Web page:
There were some familiar sounds at Yankee Stadium early in the Bombers’ 7-3 win over the Astros.
A roll call and a “Let’s Go Yankees” chant each were heard briefly.
But they were merely mixed into what the fans were really there for, as the hated Astros made their first trip to The Bronx since their sign-stealing scheme became public.
First came the boos for leadoff hitter Jose Altuve, followed shortly by “F–k Altuve,” which quickly transformed into “F–k the Astros.”
Two batters later, Alex Bregman — after hearing a chant of “a–hole” from the crowd that was still limited to 20 percent capacity due to COVID regulations — gave fans another reason to boo, taking Domingo German out into the seats in left with a home run.
As soon as the gates opened for Tuesday’s series opener against Houston, Yankees fans who were deprived of a chance to go after the players last season, when the pandemic prevented fans — and the Astros — from coming to Yankee Stadium streamed in.
The scandal cost manager A.J. Hinch and general manager Jeff Luhnow their jobs and the Astros organization a fine and lost draft picks, but the players emerged unscathed due to immunity granted to them by commissioner Rob Manfred for their cooperation in MLB’s investigation that ended in January 2020. That probe found the Astros had used an illegal electronic sign-stealing scheme during their 2017 World Series victory.
There was nothing the league could do about the fans Tuesday.
David Taub, wearing a “Trashstros” t-shirt and a garbage can hanging from his waist to his ankles said, “We waited two years to do this. … We are not going to let them loose now.”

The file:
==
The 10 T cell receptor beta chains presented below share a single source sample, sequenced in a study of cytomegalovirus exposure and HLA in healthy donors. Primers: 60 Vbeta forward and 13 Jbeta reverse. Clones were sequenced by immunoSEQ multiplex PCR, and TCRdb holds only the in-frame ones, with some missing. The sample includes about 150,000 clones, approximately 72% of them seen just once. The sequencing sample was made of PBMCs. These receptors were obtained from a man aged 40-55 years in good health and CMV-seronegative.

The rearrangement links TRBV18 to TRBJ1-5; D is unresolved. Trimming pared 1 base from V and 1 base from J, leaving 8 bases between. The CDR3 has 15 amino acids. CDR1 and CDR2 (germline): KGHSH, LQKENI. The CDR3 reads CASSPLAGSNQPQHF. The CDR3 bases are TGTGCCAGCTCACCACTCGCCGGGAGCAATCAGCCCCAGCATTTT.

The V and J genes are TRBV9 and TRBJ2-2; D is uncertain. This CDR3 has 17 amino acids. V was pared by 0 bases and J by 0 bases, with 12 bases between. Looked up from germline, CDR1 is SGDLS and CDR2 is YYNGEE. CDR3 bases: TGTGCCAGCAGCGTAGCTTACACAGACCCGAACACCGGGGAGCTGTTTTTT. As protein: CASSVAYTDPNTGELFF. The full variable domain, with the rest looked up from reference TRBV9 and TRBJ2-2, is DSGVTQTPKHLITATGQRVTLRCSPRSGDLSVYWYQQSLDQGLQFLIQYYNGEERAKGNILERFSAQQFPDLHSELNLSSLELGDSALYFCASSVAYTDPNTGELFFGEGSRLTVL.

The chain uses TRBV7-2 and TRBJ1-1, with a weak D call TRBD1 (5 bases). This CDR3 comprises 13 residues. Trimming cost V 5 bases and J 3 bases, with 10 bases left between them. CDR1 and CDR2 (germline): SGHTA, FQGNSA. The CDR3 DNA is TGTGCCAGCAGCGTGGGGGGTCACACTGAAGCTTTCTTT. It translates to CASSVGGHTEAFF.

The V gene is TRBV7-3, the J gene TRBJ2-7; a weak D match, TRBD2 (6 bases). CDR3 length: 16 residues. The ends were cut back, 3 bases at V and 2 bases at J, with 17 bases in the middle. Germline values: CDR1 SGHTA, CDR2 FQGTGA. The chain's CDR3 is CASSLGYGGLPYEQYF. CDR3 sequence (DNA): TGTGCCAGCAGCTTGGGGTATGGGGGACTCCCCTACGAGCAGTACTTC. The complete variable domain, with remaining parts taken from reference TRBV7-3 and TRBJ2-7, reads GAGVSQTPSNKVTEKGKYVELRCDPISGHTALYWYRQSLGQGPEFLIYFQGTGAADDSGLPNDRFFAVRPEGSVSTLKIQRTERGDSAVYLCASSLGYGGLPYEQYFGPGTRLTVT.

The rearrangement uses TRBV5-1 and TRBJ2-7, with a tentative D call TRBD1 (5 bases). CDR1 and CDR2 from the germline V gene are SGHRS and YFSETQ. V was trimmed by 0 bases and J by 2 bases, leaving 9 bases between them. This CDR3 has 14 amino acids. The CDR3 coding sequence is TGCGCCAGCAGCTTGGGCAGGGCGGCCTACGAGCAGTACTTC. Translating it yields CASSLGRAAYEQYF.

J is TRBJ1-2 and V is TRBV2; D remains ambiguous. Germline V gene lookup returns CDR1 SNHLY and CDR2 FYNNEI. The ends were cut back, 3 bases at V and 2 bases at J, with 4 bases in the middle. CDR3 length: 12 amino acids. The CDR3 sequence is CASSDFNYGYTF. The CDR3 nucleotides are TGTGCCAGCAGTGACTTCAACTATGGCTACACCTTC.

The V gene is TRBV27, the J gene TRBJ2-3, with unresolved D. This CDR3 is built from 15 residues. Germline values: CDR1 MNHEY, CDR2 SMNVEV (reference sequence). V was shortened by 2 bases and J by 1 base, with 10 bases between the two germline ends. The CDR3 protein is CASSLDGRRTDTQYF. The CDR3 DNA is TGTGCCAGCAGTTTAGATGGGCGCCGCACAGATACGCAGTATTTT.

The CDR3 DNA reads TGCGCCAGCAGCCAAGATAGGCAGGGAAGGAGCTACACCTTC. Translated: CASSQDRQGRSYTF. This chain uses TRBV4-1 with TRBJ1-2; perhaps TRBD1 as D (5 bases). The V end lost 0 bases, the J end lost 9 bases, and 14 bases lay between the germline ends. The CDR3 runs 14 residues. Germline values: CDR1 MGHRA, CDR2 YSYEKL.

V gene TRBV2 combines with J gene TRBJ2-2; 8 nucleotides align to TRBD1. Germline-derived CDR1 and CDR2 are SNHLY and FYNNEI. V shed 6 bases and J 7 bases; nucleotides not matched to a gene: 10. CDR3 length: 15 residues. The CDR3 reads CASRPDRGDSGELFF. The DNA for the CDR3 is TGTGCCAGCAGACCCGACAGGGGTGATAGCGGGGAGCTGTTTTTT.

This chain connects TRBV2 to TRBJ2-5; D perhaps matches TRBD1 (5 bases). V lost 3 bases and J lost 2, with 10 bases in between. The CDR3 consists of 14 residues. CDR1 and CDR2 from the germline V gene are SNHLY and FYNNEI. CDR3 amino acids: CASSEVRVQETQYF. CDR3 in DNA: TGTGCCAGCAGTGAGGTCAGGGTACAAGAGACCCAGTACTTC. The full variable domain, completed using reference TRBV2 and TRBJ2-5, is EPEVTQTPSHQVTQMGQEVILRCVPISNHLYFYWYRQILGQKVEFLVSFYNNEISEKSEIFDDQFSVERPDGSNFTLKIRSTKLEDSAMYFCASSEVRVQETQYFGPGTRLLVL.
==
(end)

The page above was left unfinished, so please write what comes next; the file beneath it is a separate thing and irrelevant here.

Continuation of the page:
And the fans didn’t wait for the game to start to go after the Astros, jeering throughout Houston’s batting practice, saving their loudest boos for Altuve.
They chanted “Houston Cheaters” and “You’re a cheater” as the Astros warmed up — all while cheering German as he walked to the bullpen prior to his start, waving his arms to encourage the crowd.
The lead-up to the series led to many questions of both the Yankees and Astros about what was justified and what wasn’t, particularly because most of the guilty parties aren’t in Houston anymore.
“It’s not my place to tell fans how to react,’’ Aaron Boone said before Tuesday’s game. “I know we have as passionate a fan base as there is in our sport and I’m sure they’re aware a very good team is coming in to play us.”
Prior to the series, like Boone, most of the Astros tried to downplay the significance of recent history on this year’s teams.
“These guys are big boys,’’ current Houston manager Dusty Baker said. “They’re men. To address it wouldn’t do any good. You don’t want to have them fearful or apprehensive of something that may not happen. There’s no way to really prepare for this except to go out and play. … You have to try to play the same game here that you play elsewhere.”
But the fans weren’t interested in that.
“I’m sure it’s been very heavy in a lot of ways over the last couple years,’’ Boone said of the weight the Astros’ players have carried since the scandal. “A lot of times, if you make the bed , you’ve got to live with it. I’m sure there’s been some challenges for them over the past couple years.”
The Astros entered the game having played better on the road than at home, with an 8-6 record away from Houston and 7-7 at home.
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